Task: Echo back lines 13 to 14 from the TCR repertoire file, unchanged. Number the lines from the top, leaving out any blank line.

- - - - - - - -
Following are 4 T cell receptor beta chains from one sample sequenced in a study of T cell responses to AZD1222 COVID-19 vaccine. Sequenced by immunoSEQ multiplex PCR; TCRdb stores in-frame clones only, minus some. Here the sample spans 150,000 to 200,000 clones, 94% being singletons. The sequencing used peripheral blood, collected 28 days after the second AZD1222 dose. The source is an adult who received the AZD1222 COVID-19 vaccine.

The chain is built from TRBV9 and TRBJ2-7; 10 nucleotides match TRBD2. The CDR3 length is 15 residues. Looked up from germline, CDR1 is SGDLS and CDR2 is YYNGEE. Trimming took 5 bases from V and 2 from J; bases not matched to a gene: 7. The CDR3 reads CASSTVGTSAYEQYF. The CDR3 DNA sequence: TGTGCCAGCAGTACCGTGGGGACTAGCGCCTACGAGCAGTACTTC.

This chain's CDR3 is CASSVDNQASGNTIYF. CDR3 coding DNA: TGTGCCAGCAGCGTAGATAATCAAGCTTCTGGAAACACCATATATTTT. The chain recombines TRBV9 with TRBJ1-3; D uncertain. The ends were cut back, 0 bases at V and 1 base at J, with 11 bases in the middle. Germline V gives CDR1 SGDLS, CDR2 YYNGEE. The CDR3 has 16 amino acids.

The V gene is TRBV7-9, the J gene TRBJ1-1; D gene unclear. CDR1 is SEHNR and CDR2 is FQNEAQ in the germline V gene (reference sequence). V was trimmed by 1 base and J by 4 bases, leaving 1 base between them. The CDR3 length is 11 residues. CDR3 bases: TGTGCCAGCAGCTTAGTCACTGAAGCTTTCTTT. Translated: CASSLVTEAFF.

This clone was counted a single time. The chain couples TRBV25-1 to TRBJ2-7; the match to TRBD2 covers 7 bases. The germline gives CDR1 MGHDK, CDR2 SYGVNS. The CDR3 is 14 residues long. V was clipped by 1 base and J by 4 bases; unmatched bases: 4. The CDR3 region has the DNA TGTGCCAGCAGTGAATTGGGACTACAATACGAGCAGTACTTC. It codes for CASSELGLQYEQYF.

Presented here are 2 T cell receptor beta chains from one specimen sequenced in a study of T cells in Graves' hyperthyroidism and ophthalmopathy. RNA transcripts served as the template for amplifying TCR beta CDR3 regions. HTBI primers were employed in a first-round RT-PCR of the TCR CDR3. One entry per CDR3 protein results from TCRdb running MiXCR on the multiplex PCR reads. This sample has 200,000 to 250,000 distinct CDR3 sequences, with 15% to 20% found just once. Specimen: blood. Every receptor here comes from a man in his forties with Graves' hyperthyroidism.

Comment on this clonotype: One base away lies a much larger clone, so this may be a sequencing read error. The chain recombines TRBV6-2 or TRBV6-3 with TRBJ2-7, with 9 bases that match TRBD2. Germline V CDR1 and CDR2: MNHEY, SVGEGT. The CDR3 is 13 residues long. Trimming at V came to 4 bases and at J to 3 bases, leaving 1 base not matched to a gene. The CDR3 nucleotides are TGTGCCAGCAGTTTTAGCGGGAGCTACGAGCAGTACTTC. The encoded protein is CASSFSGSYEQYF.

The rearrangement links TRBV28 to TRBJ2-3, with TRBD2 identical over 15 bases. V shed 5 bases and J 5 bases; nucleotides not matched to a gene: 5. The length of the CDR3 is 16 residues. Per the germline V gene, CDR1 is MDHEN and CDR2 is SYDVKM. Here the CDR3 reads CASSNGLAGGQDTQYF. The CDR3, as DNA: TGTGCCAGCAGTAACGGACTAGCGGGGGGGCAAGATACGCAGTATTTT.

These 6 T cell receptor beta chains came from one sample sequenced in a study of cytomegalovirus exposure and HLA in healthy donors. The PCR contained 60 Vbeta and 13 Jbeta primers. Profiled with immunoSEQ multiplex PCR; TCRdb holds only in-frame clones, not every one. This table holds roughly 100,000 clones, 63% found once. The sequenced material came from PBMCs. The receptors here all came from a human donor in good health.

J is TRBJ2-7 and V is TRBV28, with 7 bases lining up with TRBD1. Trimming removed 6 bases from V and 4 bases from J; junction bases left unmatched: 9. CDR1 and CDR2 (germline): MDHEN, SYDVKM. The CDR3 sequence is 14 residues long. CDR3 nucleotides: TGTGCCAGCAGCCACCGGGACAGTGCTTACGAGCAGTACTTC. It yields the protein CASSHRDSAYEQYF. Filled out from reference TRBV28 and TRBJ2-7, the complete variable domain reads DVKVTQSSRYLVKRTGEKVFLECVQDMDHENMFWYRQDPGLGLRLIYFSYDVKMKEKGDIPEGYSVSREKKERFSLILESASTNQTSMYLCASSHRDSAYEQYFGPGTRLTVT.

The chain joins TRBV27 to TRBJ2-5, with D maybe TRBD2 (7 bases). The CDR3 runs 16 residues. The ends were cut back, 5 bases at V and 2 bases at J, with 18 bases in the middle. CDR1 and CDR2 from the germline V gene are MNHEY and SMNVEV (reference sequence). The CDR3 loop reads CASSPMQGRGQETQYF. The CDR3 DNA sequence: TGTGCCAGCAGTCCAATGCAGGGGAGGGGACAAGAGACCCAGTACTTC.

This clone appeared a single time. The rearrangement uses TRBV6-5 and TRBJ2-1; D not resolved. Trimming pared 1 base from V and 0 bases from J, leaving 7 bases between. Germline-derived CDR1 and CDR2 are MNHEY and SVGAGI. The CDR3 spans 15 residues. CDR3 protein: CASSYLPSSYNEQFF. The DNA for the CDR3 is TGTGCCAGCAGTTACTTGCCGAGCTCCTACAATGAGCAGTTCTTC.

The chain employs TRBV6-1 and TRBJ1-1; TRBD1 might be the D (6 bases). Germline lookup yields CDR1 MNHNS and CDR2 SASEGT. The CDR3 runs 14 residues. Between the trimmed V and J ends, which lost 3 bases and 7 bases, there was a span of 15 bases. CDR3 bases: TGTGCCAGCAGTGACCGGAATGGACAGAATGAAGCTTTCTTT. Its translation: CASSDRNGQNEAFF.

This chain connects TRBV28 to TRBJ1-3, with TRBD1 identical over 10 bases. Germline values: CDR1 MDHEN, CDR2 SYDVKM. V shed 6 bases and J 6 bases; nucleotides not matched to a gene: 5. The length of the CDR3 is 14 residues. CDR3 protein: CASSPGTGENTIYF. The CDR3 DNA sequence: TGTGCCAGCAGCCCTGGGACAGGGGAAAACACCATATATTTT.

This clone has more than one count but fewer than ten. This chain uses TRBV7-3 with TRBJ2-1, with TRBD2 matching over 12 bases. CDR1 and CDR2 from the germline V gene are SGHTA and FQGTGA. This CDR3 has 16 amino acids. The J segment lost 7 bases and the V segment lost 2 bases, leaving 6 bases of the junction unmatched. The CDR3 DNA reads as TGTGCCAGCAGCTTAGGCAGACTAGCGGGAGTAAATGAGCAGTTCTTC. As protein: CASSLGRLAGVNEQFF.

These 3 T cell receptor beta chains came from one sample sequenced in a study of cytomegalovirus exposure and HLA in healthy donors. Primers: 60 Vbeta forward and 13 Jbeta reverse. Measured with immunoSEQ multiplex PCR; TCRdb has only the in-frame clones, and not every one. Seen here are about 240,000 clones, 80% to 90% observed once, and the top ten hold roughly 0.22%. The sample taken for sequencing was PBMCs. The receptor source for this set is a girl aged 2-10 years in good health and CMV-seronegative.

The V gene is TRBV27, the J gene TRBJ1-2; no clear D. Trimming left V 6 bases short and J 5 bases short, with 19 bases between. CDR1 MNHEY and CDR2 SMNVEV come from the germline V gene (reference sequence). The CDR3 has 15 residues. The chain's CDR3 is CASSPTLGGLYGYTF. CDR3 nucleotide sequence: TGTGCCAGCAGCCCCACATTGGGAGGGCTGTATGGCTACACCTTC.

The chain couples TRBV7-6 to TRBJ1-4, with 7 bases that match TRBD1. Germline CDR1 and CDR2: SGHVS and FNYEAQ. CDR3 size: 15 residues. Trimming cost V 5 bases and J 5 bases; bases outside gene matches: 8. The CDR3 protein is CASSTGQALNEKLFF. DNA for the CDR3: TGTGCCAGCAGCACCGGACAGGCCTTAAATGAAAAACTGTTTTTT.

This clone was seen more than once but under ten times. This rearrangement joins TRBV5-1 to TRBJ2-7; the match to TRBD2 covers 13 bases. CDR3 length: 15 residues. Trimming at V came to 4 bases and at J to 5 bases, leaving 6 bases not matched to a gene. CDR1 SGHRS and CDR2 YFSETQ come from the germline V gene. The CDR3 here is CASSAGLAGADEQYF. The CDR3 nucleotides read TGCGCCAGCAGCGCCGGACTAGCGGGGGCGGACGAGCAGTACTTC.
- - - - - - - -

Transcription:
The chain employs TRBV6-1 and TRBJ1-1; TRBD1 might be the D (6 bases). Germline lookup yields CDR1 MNHNS and CDR2 SASEGT. The CDR3 runs 14 residues. Between the trimmed V and J ends, which lost 3 bases and 7 bases, there was a span of 15 bases. CDR3 bases: TGTGCCAGCAGTGACCGGAATGGACAGAATGAAGCTTTCTTT. Its translation: CASSDRNGQNEAFF.

This chain connects TRBV28 to TRBJ1-3, with TRBD1 identical over 10 bases. Germline values: CDR1 MDHEN, CDR2 SYDVKM. V shed 6 bases and J 6 bases; nucleotides not matched to a gene: 5. The length of the CDR3 is 14 residues. CDR3 protein: CASSPGTGENTIYF. The CDR3 DNA sequence: TGTGCCAGCAGCCCTGGGACAGGGGAAAACACCATATATTTT.